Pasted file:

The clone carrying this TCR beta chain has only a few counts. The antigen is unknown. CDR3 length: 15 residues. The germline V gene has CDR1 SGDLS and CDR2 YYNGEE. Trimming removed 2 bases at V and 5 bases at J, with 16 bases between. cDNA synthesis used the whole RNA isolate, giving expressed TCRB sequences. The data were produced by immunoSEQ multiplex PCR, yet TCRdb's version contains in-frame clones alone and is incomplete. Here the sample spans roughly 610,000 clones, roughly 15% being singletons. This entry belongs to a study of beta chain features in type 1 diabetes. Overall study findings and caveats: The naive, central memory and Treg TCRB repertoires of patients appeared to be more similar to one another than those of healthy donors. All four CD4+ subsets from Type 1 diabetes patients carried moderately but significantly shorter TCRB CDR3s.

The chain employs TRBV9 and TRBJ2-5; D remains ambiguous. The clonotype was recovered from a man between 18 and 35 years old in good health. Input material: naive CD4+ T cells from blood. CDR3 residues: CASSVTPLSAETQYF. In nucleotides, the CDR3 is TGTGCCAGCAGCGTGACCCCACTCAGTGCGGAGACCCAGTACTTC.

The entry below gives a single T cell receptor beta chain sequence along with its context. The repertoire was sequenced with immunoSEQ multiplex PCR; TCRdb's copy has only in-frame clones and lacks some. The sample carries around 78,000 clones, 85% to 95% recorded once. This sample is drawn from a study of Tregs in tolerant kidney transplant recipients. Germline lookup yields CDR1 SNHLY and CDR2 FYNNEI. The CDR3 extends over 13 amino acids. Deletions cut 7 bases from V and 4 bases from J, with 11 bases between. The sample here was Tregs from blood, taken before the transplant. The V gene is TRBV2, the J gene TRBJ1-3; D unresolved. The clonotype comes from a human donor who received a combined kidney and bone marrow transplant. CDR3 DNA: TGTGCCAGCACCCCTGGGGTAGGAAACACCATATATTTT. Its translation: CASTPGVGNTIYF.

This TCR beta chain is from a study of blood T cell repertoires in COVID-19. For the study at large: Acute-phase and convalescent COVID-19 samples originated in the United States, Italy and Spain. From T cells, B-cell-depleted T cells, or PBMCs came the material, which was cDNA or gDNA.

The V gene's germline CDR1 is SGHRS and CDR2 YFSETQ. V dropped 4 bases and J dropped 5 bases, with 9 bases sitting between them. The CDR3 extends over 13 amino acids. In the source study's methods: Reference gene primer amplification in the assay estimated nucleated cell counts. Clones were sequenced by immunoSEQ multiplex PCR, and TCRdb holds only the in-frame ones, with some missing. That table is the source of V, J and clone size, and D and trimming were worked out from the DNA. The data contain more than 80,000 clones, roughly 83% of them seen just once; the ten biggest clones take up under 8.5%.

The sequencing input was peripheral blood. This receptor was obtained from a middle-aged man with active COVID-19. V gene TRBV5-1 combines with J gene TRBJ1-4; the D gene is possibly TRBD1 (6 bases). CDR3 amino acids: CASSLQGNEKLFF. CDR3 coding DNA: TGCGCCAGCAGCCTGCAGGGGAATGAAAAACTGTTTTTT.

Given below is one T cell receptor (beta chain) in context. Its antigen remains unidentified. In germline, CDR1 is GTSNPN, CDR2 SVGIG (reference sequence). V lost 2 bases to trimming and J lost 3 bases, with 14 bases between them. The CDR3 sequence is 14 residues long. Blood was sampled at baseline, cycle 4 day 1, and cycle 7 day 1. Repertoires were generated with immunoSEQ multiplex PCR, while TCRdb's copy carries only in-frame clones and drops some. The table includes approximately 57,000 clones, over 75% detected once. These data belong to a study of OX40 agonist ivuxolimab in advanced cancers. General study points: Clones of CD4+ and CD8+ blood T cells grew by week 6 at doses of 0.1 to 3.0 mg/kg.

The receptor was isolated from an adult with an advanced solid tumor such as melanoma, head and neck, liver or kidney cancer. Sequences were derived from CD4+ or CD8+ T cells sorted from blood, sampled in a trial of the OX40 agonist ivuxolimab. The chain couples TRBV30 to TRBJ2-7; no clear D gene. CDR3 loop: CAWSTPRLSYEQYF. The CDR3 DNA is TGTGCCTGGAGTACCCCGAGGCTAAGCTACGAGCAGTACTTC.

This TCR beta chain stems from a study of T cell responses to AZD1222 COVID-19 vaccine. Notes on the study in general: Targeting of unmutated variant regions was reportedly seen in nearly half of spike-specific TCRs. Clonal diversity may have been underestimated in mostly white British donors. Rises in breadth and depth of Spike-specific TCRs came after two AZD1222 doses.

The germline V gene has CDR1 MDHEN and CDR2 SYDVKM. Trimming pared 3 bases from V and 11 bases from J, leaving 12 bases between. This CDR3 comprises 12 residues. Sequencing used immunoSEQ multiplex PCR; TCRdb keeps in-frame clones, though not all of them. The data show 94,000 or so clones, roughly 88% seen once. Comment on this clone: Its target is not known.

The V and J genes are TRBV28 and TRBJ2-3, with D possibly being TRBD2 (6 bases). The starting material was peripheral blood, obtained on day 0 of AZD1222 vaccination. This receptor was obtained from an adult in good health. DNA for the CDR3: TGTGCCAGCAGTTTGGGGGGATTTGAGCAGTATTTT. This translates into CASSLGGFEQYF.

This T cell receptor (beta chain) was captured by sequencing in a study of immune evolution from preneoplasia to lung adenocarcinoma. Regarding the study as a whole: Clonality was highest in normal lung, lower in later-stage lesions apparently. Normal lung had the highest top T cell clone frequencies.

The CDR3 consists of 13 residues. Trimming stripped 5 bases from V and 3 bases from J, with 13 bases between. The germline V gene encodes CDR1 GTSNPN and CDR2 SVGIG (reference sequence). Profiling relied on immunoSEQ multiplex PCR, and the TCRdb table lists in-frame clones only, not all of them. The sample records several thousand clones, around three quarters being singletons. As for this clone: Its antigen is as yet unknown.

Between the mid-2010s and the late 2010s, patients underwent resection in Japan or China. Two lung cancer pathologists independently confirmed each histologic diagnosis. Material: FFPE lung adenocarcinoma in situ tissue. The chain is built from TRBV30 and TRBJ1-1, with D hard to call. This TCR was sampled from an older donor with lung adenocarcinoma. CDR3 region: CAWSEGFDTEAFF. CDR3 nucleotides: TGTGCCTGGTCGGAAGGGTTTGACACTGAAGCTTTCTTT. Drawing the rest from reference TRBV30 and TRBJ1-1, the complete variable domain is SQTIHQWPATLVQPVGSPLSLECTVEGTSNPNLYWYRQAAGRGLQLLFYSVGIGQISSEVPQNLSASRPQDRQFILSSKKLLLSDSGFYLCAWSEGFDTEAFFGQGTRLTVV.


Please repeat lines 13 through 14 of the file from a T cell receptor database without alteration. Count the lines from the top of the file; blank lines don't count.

The CDR3 consists of 13 residues. Trimming stripped 5 bases from V and 3 bases from J, with 13 bases between. The germline V gene encodes CDR1 GTSNPN and CDR2 SVGIG (reference sequence). Profiling relied on immunoSEQ multiplex PCR, and the TCRdb table lists in-frame clones only, not all of them. The sample records several thousand clones, around three quarters being singletons. As for this clone: Its antigen is as yet unknown.

Between the mid-2010s and the late 2010s, patients underwent resection in Japan or China. Two lung cancer pathologists independently confirmed each histologic diagnosis. Material: FFPE lung adenocarcinoma in situ tissue. The chain is built from TRBV30 and TRBJ1-1, with D hard to call. This TCR was sampled from an older donor with lung adenocarcinoma. CDR3 region: CAWSEGFDTEAFF. CDR3 nucleotides: TGTGCCTGGTCGGAAGGGTTTGACACTGAAGCTTTCTTT. Drawing the rest from reference TRBV30 and TRBJ1-1, the complete variable domain is SQTIHQWPATLVQPVGSPLSLECTVEGTSNPNLYWYRQAAGRGLQLLFYSVGIGQISSEVPQNLSASRPQDRQFILSSKKLLLSDSGFYLCAWSEGFDTEAFFGQGTRLTVV.